Growing up, I said the Our Father prayer a lot.
A lot. Multiple times a day.
It was part of my religious tradition. Most of the time, I mumbled it as quickly as I could.
For what it’s worth, my Dad tried to help me understand that mumbling the prayer without understanding what it really meant wasn’t the goal. He wanted me to understand it. He wanted me to mean it.
I remember sitting with him in the car one afternoon while we went through every phrase. He did his best to explain to me what the terms meant. Why we would say these things. Why it mattered.
It didn’t take. Continue reading
Some jobs are more dangerous than others. Certain risks are associated with various professions. By most standards, pastors have a pretty cushy job.
At least we do in the United States.
But even in this modern American context there is a real danger for pastors. For all Christians, really. Few are talking about it. Most don’t even know it’s a danger.
But it’s there. Always lurking. It’s a hazard that many fall into. It seems that many don’t even realize they’ve fallen into the trap.
This occupational hazard is related to pride. It’s a symptom of our modern church systems. It can only be fixed by returning to a robust theology of the church and focusing our attention back where it belongs.
So, what is the danger? Continue reading
The genuine gospel is much bigger than the individual. It is a God-sized gospel.
The God-sized gospel teaches us that God is redeeming a people for Himself. This people is to be reconciled to Himself, through Christ, from every tribe, tongue, and nation.
Paul describes his personal ministry from the risen Christ. This is crucial for the church to understand. In order to understand, we have to take off our “ME-centered” glasses and put on “God-centered” ones.
I have a problem. Maybe you do, too. I bet you can at least relate.
I think from my perspective. Sometimes I pursue my agenda. This probably happens more often than I’d like to admit.
I like to do, what I like to do, when I like to do it, where I like to do it, how I like to do it, and with whomever I like to do it. I like to listen to and believe what makes me comfortable.
I think you do, too.
Sometimes we are good at hiding our self-centeredness. I believe it is possible to have moments where we put others above ourselves. Powerful emotions like love, hate, and disgust can cause us to act contrary to our self-centered nature.
The sinful, selfish nature of human beings is evident early. Tantrums and screaming fits naturally flow from young children who do not get their way.
Adults are usually better at hiding their tantrums. Usually. They may be throwing a tantrum in their heart, though.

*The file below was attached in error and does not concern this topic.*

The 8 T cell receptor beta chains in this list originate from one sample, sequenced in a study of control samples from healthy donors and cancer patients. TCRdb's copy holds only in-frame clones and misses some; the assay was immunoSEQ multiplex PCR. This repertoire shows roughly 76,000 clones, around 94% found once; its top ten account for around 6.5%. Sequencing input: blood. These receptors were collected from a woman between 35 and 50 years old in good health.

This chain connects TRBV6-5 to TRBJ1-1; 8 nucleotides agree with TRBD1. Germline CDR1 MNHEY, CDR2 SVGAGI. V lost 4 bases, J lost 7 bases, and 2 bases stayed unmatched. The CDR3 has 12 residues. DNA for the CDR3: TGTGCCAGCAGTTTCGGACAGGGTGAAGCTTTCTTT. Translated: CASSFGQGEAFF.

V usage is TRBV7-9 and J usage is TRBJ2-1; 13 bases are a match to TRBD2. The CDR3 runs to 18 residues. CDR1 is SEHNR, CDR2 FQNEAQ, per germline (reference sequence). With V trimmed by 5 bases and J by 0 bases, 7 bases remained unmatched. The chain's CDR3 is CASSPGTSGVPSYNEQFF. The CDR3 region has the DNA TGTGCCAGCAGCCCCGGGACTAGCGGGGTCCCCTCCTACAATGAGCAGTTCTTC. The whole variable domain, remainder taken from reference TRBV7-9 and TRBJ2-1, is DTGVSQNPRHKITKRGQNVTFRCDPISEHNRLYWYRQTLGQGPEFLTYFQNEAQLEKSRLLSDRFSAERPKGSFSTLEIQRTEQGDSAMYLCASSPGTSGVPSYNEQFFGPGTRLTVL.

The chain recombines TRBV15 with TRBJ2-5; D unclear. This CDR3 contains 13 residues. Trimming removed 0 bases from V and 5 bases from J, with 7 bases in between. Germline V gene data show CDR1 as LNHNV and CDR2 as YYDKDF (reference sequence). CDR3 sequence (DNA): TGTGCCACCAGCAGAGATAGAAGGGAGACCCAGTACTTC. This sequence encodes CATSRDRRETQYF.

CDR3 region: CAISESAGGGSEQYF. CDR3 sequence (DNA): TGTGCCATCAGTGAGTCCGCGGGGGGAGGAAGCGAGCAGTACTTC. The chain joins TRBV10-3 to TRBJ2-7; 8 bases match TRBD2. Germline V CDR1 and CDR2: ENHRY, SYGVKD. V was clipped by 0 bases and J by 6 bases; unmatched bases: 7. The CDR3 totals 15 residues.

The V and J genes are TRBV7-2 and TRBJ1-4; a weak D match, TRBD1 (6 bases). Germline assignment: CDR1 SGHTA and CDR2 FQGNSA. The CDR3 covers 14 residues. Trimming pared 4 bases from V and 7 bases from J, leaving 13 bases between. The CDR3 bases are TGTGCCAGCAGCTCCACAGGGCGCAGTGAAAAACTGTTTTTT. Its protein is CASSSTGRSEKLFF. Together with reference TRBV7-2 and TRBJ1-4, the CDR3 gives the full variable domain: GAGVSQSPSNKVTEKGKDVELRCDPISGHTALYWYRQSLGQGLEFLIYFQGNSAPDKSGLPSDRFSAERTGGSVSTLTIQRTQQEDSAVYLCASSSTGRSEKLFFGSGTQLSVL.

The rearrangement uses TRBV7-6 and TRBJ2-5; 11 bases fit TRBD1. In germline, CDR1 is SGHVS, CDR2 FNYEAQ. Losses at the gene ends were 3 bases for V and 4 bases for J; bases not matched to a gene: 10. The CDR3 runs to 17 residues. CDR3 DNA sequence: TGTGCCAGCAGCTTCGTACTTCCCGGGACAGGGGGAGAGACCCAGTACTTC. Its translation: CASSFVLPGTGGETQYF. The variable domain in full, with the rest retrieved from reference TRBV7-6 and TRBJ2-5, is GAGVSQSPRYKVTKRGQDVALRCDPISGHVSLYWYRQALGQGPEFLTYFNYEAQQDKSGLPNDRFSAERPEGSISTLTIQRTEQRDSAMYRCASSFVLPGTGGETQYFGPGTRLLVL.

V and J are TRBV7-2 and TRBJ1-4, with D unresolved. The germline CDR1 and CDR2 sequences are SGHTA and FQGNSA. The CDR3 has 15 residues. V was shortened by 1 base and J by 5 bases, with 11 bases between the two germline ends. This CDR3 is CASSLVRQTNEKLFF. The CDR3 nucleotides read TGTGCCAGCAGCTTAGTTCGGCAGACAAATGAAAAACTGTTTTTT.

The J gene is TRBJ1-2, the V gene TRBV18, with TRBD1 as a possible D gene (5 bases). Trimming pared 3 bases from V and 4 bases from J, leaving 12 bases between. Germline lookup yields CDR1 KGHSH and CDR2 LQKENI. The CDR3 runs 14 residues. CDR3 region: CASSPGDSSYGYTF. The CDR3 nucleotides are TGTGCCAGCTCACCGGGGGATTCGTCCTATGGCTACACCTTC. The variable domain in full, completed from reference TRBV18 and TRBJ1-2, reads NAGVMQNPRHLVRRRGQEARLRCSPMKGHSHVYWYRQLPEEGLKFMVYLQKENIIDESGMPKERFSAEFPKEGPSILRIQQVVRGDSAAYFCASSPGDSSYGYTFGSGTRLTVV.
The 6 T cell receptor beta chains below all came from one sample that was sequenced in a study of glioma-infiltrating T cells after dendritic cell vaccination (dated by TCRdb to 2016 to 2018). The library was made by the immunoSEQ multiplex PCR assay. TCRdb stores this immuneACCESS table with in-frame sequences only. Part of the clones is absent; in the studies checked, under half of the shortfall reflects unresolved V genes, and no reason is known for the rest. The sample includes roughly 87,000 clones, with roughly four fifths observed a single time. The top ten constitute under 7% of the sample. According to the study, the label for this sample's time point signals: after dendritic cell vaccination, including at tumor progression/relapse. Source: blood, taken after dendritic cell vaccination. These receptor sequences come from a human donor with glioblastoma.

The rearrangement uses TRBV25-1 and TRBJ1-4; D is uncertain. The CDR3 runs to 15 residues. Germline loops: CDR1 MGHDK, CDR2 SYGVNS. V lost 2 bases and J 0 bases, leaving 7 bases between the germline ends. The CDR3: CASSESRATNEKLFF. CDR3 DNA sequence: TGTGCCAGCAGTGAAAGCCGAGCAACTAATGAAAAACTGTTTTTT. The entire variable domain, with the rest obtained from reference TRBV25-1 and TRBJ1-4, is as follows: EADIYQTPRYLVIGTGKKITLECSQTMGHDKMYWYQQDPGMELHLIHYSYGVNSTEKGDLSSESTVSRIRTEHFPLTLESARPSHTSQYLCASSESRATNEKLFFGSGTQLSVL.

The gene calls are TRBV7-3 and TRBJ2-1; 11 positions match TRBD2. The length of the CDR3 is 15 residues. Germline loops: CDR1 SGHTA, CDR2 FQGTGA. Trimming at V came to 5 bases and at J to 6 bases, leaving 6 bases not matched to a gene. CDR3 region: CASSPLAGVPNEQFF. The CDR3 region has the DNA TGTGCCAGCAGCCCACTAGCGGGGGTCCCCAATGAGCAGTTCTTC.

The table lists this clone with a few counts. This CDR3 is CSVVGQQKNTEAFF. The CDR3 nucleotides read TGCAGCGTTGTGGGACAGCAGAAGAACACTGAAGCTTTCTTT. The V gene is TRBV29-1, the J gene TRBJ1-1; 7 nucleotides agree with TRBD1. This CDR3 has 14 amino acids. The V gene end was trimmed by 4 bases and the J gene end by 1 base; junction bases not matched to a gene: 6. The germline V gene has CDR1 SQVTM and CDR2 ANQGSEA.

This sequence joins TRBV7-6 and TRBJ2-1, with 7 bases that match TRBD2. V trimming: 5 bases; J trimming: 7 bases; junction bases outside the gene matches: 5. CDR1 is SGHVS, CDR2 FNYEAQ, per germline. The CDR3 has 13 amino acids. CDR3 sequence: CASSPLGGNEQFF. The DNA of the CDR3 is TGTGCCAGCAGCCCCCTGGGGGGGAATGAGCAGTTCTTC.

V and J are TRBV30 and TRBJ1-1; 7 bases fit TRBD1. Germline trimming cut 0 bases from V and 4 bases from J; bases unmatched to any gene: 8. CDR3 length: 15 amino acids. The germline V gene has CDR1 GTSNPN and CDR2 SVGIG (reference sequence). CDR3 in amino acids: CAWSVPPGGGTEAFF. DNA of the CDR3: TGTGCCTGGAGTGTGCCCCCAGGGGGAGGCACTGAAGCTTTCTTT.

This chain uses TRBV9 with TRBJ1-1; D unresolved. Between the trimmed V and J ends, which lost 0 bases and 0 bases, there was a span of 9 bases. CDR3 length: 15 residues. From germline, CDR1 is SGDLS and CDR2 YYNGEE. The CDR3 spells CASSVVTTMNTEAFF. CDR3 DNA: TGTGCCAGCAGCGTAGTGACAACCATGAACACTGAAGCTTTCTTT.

Christians are given the gift of God’s grace. Grace is even more powerful than selfishness. We receive this gift when we repent of our self-centered ways and trust in Christ alone.
“Spectator” is not a spiritual gift. It isn’t a calling.
Yet, many church models consistently produce passive Christians. Instead of making disciples they are making spectators.
When people think of a scandal they often think of sex, drugs, and money. Maybe some combination of these things. But not every scandal involves these things. Some are less conspicuous.
The human body is fascinating. It is incredibly complex. In all of its complexity it is still unified. The complexity is integrated. The body and its members aren’t independent. They are all dependent upon each other.
The church is called the body of Christ. Christians are all members of one body. We are individually members of the body. We are called to be integrated with one another.
To succeed in our mission God gifts the members of the body. We are supposed to employ our individual gifts through serving one another and the world in love.
There is one body and one Spirit, just as also you were called in one hope of your calling; one Lord, one faith, one baptism, one God and Father of all who is over all and through all and in all. But to each one of us grace was given according to the measure of Christ’s gift. (Ephesians 4:4-7)
A body is sensitive to changes. It grows, reacts, hurts, and succeeds together. Each member is different, important, and unique. A hand isn’t a foot. Neither is more important. Together they can do more than either could ever do alone. They are bound together whether they like it or not.
I used to be a salesman. I sold a lot of different stuff. I worked retail. I did door-to-door. In all my various jobs my function was essentially the same. I was the link between company and customer.
Successful companies know their customer demographics. Many sales meetings revolve around numbers. Persons are statistics. The customer becomes a set of numbers, preferences, and habits. Really successful companies cater their goods and services to a target demographic.
When I began in pastoral ministry people assured me that my experience as a salesman would be beneficial. They said there was a lot of overlap between pastors and salespeople. But when I open my Bible and read about Christ’s church I see a beautiful design that is so much different from a business.
When Jesus walked the earth He rebuked those who failed to understand the difference.